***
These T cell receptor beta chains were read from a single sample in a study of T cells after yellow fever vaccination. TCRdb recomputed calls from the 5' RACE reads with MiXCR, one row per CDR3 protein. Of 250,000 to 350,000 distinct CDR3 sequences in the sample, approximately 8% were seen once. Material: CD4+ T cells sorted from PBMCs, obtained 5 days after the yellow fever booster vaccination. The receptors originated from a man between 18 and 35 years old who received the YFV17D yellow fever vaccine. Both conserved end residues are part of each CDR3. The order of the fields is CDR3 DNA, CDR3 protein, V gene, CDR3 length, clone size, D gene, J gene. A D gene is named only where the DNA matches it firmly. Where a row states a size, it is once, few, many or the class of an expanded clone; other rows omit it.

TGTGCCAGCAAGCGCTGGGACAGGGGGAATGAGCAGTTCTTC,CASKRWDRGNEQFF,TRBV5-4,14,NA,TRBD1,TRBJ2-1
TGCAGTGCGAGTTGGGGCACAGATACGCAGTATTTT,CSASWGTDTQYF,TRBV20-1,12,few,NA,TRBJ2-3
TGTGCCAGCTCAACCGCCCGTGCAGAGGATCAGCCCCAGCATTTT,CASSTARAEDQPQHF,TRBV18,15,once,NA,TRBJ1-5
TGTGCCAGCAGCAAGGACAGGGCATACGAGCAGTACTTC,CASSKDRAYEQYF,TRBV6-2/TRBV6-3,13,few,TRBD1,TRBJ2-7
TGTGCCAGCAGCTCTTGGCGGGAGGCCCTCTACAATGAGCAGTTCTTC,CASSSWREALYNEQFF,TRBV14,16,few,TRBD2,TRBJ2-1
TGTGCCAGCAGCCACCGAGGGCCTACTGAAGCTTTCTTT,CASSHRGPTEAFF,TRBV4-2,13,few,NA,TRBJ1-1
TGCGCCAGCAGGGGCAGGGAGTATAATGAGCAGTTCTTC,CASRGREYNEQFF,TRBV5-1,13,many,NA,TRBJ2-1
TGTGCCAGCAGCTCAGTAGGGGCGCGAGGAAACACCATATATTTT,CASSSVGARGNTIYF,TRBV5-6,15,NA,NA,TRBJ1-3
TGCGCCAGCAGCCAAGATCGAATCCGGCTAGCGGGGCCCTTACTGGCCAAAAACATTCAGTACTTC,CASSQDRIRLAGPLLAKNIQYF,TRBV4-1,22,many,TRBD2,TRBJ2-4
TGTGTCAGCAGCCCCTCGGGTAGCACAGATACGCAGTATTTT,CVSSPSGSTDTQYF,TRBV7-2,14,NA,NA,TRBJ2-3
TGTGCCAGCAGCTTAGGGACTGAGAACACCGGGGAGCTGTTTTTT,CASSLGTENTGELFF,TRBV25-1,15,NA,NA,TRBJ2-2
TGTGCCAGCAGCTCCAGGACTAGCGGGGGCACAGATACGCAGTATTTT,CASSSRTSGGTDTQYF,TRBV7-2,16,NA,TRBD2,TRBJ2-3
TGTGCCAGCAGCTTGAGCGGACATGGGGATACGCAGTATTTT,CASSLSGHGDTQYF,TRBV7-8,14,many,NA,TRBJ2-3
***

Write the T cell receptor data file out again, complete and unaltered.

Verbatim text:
These T cell receptor beta chains were read from a single sample in a study of T cells after yellow fever vaccination. TCRdb recomputed calls from the 5' RACE reads with MiXCR, one row per CDR3 protein. Of 250,000 to 350,000 distinct CDR3 sequences in the sample, approximately 8% were seen once. Material: CD4+ T cells sorted from PBMCs, obtained 5 days after the yellow fever booster vaccination. The receptors originated from a man between 18 and 35 years old who received the YFV17D yellow fever vaccine. Both conserved end residues are part of each CDR3. The order of the fields is CDR3 DNA, CDR3 protein, V gene, CDR3 length, clone size, D gene, J gene. A D gene is named only where the DNA matches it firmly. Where a row states a size, it is once, few, many or the class of an expanded clone; other rows omit it.

TGTGCCAGCAAGCGCTGGGACAGGGGGAATGAGCAGTTCTTC,CASKRWDRGNEQFF,TRBV5-4,14,NA,TRBD1,TRBJ2-1
TGCAGTGCGAGTTGGGGCACAGATACGCAGTATTTT,CSASWGTDTQYF,TRBV20-1,12,few,NA,TRBJ2-3
TGTGCCAGCTCAACCGCCCGTGCAGAGGATCAGCCCCAGCATTTT,CASSTARAEDQPQHF,TRBV18,15,once,NA,TRBJ1-5
TGTGCCAGCAGCAAGGACAGGGCATACGAGCAGTACTTC,CASSKDRAYEQYF,TRBV6-2/TRBV6-3,13,few,TRBD1,TRBJ2-7
TGTGCCAGCAGCTCTTGGCGGGAGGCCCTCTACAATGAGCAGTTCTTC,CASSSWREALYNEQFF,TRBV14,16,few,TRBD2,TRBJ2-1
TGTGCCAGCAGCCACCGAGGGCCTACTGAAGCTTTCTTT,CASSHRGPTEAFF,TRBV4-2,13,few,NA,TRBJ1-1
TGCGCCAGCAGGGGCAGGGAGTATAATGAGCAGTTCTTC,CASRGREYNEQFF,TRBV5-1,13,many,NA,TRBJ2-1
TGTGCCAGCAGCTCAGTAGGGGCGCGAGGAAACACCATATATTTT,CASSSVGARGNTIYF,TRBV5-6,15,NA,NA,TRBJ1-3
TGCGCCAGCAGCCAAGATCGAATCCGGCTAGCGGGGCCCTTACTGGCCAAAAACATTCAGTACTTC,CASSQDRIRLAGPLLAKNIQYF,TRBV4-1,22,many,TRBD2,TRBJ2-4
TGTGTCAGCAGCCCCTCGGGTAGCACAGATACGCAGTATTTT,CVSSPSGSTDTQYF,TRBV7-2,14,NA,NA,TRBJ2-3
TGTGCCAGCAGCTTAGGGACTGAGAACACCGGGGAGCTGTTTTTT,CASSLGTENTGELFF,TRBV25-1,15,NA,NA,TRBJ2-2
TGTGCCAGCAGCTCCAGGACTAGCGGGGGCACAGATACGCAGTATTTT,CASSSRTSGGTDTQYF,TRBV7-2,16,NA,TRBD2,TRBJ2-3
TGTGCCAGCAGCTTGAGCGGACATGGGGATACGCAGTATTTT,CASSLSGHGDTQYF,TRBV7-8,14,many,NA,TRBJ2-3